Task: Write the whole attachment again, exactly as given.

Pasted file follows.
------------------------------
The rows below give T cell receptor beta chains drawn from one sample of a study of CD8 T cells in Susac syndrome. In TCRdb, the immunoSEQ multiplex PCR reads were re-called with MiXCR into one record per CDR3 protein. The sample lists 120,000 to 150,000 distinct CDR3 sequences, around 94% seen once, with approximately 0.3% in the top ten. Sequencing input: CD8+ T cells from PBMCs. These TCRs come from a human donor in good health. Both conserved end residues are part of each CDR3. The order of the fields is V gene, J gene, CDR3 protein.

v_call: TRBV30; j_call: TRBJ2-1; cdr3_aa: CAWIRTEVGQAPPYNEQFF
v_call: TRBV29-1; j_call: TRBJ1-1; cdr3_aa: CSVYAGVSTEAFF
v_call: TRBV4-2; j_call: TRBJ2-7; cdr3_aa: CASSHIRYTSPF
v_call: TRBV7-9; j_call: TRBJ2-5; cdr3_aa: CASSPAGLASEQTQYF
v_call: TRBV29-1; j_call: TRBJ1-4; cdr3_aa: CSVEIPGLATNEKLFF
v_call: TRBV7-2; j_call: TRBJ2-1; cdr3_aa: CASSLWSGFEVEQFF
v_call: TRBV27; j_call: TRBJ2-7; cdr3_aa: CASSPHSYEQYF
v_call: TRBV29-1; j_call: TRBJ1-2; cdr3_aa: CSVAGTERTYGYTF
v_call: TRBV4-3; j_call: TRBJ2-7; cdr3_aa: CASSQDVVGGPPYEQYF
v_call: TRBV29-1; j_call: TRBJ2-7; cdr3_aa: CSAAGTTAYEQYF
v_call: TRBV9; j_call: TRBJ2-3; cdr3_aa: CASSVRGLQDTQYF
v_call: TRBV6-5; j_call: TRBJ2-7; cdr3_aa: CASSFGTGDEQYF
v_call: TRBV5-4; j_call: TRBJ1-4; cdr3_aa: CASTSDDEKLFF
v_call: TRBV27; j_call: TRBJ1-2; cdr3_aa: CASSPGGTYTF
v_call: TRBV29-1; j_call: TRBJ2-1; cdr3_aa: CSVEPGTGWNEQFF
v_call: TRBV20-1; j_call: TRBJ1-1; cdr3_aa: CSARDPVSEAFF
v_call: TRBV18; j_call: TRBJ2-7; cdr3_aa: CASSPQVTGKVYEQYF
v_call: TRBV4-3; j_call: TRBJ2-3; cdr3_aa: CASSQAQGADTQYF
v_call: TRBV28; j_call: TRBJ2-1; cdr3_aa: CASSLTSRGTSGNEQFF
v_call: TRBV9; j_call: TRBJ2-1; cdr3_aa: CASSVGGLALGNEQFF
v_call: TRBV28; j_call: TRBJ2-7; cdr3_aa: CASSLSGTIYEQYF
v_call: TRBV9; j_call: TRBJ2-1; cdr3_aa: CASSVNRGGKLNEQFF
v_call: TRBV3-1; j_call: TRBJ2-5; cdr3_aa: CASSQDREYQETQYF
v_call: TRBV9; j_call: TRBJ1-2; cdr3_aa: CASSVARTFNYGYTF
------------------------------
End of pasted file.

The rows below give T cell receptor beta chains drawn from one sample of a study of CD8 T cells in Susac syndrome. In TCRdb, the immunoSEQ multiplex PCR reads were re-called with MiXCR into one record per CDR3 protein. The sample lists 120,000 to 150,000 distinct CDR3 sequences, around 94% seen once, with approximately 0.3% in the top ten. Sequencing input: CD8+ T cells from PBMCs. These TCRs come from a human donor in good health. Both conserved end residues are part of each CDR3. The order of the fields is V gene, J gene, CDR3 protein.

v_call: TRBV30; j_call: TRBJ2-1; cdr3_aa: CAWIRTEVGQAPPYNEQFF
v_call: TRBV29-1; j_call: TRBJ1-1; cdr3_aa: CSVYAGVSTEAFF
v_call: TRBV4-2; j_call: TRBJ2-7; cdr3_aa: CASSHIRYTSPF
v_call: TRBV7-9; j_call: TRBJ2-5; cdr3_aa: CASSPAGLASEQTQYF
v_call: TRBV29-1; j_call: TRBJ1-4; cdr3_aa: CSVEIPGLATNEKLFF
v_call: TRBV7-2; j_call: TRBJ2-1; cdr3_aa: CASSLWSGFEVEQFF
v_call: TRBV27; j_call: TRBJ2-7; cdr3_aa: CASSPHSYEQYF
v_call: TRBV29-1; j_call: TRBJ1-2; cdr3_aa: CSVAGTERTYGYTF
v_call: TRBV4-3; j_call: TRBJ2-7; cdr3_aa: CASSQDVVGGPPYEQYF
v_call: TRBV29-1; j_call: TRBJ2-7; cdr3_aa: CSAAGTTAYEQYF
v_call: TRBV9; j_call: TRBJ2-3; cdr3_aa: CASSVRGLQDTQYF
v_call: TRBV6-5; j_call: TRBJ2-7; cdr3_aa: CASSFGTGDEQYF
v_call: TRBV5-4; j_call: TRBJ1-4; cdr3_aa: CASTSDDEKLFF
v_call: TRBV27; j_call: TRBJ1-2; cdr3_aa: CASSPGGTYTF
v_call: TRBV29-1; j_call: TRBJ2-1; cdr3_aa: CSVEPGTGWNEQFF
v_call: TRBV20-1; j_call: TRBJ1-1; cdr3_aa: CSARDPVSEAFF
v_call: TRBV18; j_call: TRBJ2-7; cdr3_aa: CASSPQVTGKVYEQYF
v_call: TRBV4-3; j_call: TRBJ2-3; cdr3_aa: CASSQAQGADTQYF
v_call: TRBV28; j_call: TRBJ2-1; cdr3_aa: CASSLTSRGTSGNEQFF
v_call: TRBV9; j_call: TRBJ2-1; cdr3_aa: CASSVGGLALGNEQFF
v_call: TRBV28; j_call: TRBJ2-7; cdr3_aa: CASSLSGTIYEQYF
v_call: TRBV9; j_call: TRBJ2-1; cdr3_aa: CASSVNRGGKLNEQFF
v_call: TRBV3-1; j_call: TRBJ2-5; cdr3_aa: CASSQDREYQETQYF
v_call: TRBV9; j_call: TRBJ1-2; cdr3_aa: CASSVARTFNYGYTF